Released last year, Mitski Miyawaki’s Bury Me at Makeout Creek cemented the the 25-year-old New York singer-songwriter as one of the premier voices in indie rock. Though it was the third of her career, Makeout Creek was Miyawaki’s first record to gain massive critical acclaim. It’s in support of the album that she has embarked on a nationwide tour with PWR BTTM and Palehound.
Though some might confuse Miyawaki’s raw emotion as a consequence of angst or sadness, this seems a gross misinterpretation. Sure, there are hints of long-lost love or cautious uncertainty about the future, but there is never any sense of defeat or anguish. Every inch of Miyawaki’s music is a celebration of the self, and it is that confidence and power that has resonated with such a wide and varied audience.
Miyawaki isn’t surprised that audiences didn’t take notice until her third album. In fact, she says, until now, they were never supposed to.
“[Makeout Creek] could be called a breakout album, but realistically, it’s the first album that I did any work for. The first two albums I made, I didn’t play shows for. I just put [them] on the Internet as my junior and senior projects in college. There’s this impression that I just came out of nowhere and kind of lucked out and was suddenly ‘discovered,’ but I think the reality is just that I’ve been building and working at it little by little. So, it’s been nice finally seeing some recognition.”
Like other ascendant indie stars, Miyawaki has experienced increased pressure to engage with her fan base via social media. She is highly active on Twitter, where she shares thoughts on music, politics, social issues and whatever else comes to mind, not unlike any other media-conscious person in her early 20s. But she expresses ambivalence about the experience of interacting online.
“It’s hard [not to interact], because I just have a really strong understanding that the person talking behind the screen is a real person with a real life, and I don’t want them ignored or neglected,” she says. “I’m trying to figure out how to balance my own personal energy and also be a good person to other people. I think a lot of people on the Internet interact with me… not really understanding that I’m a person behind the screen. I’m more than just an image or a symbol.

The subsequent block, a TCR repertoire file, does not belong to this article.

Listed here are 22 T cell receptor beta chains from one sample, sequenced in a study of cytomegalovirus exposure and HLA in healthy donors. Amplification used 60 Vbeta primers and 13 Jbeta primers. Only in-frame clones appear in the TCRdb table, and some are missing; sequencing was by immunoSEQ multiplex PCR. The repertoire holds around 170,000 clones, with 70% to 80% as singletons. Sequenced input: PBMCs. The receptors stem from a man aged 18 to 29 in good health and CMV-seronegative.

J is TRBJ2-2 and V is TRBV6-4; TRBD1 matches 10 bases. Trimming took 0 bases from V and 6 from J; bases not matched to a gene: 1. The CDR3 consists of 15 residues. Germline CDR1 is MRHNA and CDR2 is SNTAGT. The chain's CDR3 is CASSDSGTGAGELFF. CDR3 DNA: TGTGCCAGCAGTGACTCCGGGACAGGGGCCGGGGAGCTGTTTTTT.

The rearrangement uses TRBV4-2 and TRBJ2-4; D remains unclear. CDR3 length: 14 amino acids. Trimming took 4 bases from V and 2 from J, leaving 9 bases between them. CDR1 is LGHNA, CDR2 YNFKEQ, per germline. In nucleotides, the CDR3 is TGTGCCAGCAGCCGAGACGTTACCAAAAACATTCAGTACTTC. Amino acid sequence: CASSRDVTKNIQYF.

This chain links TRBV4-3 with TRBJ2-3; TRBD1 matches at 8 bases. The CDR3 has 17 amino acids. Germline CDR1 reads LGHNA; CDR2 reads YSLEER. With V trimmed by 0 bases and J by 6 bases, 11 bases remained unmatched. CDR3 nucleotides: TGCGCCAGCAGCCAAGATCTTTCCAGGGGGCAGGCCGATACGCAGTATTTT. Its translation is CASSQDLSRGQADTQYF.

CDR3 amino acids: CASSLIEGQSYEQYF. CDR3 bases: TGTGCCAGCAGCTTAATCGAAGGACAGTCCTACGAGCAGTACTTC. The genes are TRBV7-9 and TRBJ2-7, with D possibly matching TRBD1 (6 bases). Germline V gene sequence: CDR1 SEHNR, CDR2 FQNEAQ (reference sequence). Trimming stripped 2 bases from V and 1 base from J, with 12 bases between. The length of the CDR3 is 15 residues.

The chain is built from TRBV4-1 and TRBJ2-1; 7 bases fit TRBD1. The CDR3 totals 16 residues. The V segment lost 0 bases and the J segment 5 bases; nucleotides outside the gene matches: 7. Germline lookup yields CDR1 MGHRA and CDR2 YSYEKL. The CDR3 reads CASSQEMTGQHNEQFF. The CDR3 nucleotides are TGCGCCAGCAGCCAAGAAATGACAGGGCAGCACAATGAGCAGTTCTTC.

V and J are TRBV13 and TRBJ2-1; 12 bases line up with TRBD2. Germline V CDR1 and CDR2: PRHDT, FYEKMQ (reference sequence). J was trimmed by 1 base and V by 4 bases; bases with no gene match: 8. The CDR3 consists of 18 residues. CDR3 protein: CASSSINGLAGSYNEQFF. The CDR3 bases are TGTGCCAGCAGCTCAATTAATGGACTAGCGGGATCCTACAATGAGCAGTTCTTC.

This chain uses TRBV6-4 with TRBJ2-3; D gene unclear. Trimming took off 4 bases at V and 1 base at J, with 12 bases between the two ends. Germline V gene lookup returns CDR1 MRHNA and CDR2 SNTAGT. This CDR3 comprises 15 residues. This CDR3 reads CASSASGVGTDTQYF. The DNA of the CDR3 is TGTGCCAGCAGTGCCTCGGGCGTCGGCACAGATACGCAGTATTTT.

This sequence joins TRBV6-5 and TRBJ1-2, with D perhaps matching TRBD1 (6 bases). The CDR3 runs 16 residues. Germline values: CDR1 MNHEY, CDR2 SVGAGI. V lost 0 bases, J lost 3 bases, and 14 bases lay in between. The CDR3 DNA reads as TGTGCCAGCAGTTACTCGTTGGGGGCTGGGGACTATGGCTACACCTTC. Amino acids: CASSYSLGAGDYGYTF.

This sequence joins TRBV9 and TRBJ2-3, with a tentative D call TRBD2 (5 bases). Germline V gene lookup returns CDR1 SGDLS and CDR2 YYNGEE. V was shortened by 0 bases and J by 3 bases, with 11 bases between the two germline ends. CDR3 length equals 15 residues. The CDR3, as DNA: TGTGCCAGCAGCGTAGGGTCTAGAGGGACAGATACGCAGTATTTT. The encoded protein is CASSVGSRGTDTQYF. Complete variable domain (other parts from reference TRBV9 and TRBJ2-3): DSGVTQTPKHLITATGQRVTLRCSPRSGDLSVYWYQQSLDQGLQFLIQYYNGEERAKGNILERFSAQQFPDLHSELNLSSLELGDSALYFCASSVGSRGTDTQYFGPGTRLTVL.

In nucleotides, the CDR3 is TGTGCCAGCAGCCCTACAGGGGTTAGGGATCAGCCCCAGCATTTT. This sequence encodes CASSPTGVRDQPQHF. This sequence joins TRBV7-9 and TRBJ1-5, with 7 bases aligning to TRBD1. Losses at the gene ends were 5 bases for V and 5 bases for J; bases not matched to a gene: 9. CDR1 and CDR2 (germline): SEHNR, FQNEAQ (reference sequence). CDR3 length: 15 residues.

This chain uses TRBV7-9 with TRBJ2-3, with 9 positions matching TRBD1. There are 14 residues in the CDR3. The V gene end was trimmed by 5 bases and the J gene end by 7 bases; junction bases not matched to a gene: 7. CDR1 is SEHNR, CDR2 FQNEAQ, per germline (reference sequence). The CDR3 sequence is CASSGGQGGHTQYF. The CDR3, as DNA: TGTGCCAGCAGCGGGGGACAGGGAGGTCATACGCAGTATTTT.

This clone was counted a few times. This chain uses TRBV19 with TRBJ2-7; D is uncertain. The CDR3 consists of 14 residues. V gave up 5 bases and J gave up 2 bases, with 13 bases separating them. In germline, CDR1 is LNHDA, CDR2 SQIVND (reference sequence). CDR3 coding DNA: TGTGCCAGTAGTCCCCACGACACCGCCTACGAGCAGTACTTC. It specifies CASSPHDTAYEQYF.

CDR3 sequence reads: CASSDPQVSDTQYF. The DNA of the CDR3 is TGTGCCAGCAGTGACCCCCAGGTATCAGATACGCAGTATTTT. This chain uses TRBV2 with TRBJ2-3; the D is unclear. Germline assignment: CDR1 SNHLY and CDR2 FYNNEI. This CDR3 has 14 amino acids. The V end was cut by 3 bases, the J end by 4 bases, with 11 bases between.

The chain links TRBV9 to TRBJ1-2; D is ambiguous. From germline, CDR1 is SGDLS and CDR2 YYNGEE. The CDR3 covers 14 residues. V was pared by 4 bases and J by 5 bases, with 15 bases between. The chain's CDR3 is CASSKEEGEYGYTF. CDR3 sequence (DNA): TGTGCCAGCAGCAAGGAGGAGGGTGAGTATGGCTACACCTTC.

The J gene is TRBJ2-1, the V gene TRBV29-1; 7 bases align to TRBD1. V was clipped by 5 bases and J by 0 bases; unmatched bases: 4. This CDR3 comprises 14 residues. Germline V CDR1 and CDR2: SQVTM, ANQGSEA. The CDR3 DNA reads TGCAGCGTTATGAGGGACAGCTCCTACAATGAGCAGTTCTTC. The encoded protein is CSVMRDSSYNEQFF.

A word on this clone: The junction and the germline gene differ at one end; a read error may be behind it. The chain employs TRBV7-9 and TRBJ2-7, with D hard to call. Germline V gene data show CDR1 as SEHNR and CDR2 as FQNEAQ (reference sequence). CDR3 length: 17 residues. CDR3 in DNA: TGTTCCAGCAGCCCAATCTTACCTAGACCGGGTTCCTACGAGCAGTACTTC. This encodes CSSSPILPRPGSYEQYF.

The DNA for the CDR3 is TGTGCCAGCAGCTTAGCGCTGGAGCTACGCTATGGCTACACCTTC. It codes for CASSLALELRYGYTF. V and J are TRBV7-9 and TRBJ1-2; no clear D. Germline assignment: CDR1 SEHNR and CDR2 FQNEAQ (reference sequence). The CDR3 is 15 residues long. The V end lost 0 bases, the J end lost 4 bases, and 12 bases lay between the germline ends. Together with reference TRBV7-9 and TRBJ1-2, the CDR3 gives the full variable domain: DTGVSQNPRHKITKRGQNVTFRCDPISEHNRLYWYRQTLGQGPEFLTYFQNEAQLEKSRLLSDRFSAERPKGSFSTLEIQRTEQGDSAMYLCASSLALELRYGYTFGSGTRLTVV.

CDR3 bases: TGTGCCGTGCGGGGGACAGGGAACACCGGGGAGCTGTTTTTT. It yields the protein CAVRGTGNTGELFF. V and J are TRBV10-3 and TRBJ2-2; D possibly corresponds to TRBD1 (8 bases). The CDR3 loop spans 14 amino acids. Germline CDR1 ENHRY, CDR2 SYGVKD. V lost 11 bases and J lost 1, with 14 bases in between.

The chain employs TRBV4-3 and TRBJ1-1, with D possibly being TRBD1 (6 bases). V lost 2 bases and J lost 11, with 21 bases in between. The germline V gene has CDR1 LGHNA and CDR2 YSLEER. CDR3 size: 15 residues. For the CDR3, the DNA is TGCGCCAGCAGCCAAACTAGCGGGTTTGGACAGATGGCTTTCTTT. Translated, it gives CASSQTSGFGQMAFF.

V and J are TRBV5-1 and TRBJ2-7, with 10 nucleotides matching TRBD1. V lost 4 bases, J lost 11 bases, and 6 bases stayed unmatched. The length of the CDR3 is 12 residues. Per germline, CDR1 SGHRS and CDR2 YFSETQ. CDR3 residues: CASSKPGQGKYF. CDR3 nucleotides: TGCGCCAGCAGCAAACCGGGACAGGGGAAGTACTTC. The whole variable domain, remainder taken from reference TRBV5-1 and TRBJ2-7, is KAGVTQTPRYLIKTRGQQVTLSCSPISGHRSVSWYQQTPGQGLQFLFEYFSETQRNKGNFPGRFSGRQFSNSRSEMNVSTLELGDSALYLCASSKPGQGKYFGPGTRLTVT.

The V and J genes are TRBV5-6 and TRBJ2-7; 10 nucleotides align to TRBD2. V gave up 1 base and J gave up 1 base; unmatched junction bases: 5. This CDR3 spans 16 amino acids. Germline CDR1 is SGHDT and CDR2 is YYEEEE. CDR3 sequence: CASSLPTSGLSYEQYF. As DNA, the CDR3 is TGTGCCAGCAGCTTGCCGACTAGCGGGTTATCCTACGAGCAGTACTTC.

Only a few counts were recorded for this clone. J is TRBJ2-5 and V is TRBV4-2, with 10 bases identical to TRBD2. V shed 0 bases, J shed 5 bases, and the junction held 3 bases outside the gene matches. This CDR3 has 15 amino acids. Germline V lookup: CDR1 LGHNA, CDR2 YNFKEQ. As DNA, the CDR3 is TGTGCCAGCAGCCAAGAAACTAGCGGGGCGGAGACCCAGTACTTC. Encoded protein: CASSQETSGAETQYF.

“I’ve started to understand that,” she continues. “Before, I’d be so confused why people were throwing such strong emotions and words at me. I think it’s because young people who grew up on the Internet sometimes forget that thing they are throwing all this stuff at is an actual person.”
As she negotiates a hectic touring schedule and the Rihanna-esque reality of recording her fourth album in as many years, Miyawaki says she is considering taking a reprieve from the constant interaction.
“I’m thinking of scaling back [my Internet presence],” says Miyawaki. “I’m slowly trying to wean myself from it, because it’s taken up too much of my energy [and] my time. I don’t want it to start affecting my artistry, because I don’t want to make music that caters to people or is worried about what people will think or say.”
As for an update on the currently untitled new album, Miyawaki is currently in the mixing process and is too “in the thick of it” to discuss details in depth. Bury Me at Makeout Creek will be a tough act to follow, but as long as Miyawaki continues to share her compelling personal stories via song, passionate fans will be there to listen.
WHO: Mitski, Palehound, PWR BTTM
WHERE: Caledonia Lounge
WHEN: Saturday, Nov. 14, 8 p.m.
HOW MUCH: $10 (21+), $12 (18–20)
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